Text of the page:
Don’t get too hung up about whether you are stitching the “right” way – just relax and enjoy it. No-one will know that there are a bunch of messy threads on the back of your canvas!
This also applies to the issue of where on the canvas to start and which colours to do first (“do I start with darker or lighter shades first?”) There are differing opinions on this but here at thestitchsmith.co.nz, we just like to thread up and jump in wherever and with whichever colour we feel like!
Even though the design is printed onto the canvas, some decision making will be required on your part as to which colour to use on a particular intersection. A hole might contain two different coloured threads, but an intersection can only be one colour. When it appears that an intersection has been printed “half and half” just make a call as to which colour to use. Don’t be too concerned about this though as once the project is completed you won’t notice individual stitches.
Using an embroidery frame will greatly reduce stretching and distorting the canvas.
Try to keep your tension even to create a smoother-looking finished product.
When you have finished stitching for the day, secure the needle into an area of the canvas outside the design so that you don’t stretch or warp any of the area to be stitched.
If you are finding that the thread catches on the rough edges of the canvas, secure some masking tape over them.
Attaching the canvas to your tapestry frame:
Your canvas should be the same width as the webbing. It might be a bit wider so trim it down so that it is the same width.
Place one dowel piece at the top of your canvas, and the other piece at the bottom – lining up the edges.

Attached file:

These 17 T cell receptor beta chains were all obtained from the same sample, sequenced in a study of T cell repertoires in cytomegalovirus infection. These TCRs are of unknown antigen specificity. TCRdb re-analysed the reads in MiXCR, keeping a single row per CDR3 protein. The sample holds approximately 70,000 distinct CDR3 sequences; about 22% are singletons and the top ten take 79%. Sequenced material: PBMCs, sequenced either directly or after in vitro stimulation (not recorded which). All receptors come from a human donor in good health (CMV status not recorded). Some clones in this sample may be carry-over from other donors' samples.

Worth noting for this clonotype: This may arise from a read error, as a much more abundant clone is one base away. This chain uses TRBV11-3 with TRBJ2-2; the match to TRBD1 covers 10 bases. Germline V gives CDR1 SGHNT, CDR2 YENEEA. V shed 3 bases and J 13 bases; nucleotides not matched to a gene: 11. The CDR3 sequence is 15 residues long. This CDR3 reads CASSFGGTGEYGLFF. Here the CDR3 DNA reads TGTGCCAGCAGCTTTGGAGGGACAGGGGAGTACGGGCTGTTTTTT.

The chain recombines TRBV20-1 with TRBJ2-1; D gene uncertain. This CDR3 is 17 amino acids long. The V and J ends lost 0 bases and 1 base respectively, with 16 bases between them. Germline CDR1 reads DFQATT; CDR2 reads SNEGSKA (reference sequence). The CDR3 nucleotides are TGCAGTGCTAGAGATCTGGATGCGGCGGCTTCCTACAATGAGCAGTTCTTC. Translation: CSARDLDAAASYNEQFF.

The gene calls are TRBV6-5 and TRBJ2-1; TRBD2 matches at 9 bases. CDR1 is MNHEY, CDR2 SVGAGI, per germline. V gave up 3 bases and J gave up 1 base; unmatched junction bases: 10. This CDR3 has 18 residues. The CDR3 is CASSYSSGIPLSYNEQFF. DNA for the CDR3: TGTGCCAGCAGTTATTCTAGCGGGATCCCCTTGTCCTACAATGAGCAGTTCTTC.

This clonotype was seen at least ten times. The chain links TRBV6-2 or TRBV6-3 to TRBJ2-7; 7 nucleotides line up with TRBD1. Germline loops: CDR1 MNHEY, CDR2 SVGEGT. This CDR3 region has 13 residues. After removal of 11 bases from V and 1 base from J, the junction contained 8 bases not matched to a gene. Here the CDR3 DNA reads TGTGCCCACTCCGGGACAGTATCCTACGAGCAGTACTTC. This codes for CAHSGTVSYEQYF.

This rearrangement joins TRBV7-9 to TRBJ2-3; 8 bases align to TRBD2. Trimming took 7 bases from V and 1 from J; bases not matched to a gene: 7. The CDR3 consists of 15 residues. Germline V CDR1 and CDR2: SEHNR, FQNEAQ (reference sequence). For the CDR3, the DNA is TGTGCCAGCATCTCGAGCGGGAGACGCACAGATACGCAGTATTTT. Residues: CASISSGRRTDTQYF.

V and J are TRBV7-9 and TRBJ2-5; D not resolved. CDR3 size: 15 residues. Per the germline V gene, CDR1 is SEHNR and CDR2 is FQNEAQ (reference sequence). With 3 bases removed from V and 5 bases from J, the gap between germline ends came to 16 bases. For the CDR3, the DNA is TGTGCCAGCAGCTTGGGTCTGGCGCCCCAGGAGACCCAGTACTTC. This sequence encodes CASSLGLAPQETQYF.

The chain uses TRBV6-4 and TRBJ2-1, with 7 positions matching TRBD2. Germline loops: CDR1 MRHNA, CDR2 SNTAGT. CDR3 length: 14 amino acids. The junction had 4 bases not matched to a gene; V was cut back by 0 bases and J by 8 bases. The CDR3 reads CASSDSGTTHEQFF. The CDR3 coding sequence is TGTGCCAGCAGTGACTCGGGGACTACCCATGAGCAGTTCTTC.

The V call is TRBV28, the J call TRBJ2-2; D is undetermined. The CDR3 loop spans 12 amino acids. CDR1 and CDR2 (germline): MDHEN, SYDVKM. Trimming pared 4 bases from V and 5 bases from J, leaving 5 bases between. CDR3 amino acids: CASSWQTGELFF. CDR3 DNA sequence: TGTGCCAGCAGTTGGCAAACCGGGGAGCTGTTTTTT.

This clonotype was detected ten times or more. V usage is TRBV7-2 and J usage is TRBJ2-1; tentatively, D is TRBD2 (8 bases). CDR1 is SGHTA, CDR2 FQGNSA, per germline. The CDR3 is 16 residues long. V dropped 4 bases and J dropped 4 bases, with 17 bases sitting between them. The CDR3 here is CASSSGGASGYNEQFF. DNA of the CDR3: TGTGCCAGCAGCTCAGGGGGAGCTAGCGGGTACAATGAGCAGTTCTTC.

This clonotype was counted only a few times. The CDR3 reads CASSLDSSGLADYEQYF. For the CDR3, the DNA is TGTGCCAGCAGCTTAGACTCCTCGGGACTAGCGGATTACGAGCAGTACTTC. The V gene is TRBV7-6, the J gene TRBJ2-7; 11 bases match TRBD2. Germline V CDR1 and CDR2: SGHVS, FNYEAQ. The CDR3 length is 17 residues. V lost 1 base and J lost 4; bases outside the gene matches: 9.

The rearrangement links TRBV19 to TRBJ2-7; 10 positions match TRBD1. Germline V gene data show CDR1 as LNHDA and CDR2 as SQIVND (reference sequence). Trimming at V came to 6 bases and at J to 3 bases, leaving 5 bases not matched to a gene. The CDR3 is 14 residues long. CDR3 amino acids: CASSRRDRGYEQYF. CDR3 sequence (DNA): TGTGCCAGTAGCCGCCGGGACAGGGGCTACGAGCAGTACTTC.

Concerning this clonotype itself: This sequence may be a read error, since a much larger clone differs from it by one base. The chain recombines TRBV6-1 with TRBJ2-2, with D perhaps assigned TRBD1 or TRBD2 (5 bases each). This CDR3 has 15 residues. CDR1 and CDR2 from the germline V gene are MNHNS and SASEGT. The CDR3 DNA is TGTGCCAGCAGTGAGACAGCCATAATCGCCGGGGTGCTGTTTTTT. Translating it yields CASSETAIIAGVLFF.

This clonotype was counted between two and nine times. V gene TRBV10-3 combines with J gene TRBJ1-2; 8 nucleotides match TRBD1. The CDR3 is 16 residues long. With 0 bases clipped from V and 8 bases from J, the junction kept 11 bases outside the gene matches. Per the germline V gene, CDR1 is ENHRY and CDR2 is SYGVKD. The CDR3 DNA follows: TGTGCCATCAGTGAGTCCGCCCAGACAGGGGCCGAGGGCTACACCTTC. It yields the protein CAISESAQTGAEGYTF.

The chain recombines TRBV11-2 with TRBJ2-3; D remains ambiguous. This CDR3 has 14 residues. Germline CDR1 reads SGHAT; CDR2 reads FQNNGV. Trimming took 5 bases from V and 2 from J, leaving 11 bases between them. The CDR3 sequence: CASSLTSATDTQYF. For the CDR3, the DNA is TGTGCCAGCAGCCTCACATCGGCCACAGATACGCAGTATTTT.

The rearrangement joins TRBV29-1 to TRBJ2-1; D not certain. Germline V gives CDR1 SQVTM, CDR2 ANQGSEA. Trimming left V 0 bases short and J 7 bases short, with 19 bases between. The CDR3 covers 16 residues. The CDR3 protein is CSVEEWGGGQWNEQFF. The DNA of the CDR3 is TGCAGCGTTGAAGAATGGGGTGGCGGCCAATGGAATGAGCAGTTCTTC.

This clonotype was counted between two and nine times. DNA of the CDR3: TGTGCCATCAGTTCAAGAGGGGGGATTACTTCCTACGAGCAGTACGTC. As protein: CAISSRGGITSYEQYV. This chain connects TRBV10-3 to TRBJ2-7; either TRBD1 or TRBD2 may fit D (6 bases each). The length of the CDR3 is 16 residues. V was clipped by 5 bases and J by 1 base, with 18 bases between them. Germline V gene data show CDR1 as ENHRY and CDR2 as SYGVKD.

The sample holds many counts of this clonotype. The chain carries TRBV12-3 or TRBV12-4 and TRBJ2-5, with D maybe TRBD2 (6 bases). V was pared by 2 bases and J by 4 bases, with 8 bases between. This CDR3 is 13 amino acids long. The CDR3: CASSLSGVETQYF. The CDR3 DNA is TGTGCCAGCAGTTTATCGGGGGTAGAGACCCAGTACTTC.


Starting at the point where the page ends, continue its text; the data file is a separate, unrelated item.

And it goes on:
Use a strand of wool from your kit and thread up your needle. Use a simple running stitch to stitch the canvas to the top webbing securely. Do the same for the bottom of your canvas.
So by now you should have a flat piece of canvas with a piece of dowel stitched to the top and one to the bottom.
Place your side bars on either side of your canvas.
Insert the dowel into the holes, top and bottom. Tighten up the screws at the top. They should be nice and tight so the dowel doesn’t move around.
Roll up your canvas from the bottom forming a scroll, then tighten up the screws. So you should have a nice, taut working surface and away you go!
I suggest you roll up your canvas so that the back of it is on the outside of the rollers. This means that the front of your stitching will be on the inside and protected from bangs and knocks.
When you have finished stitching the canvas that is showing, loosen the screws and roll up your canvas so that a new piece is showing and off you go again.
My kits are mostly stitched using Tent Stitch. This is a very easy stitch to master - it is similar to a half cross stitch but done diagonally on the back as well as the front. This gives you a thicker, more durable finish to your piece.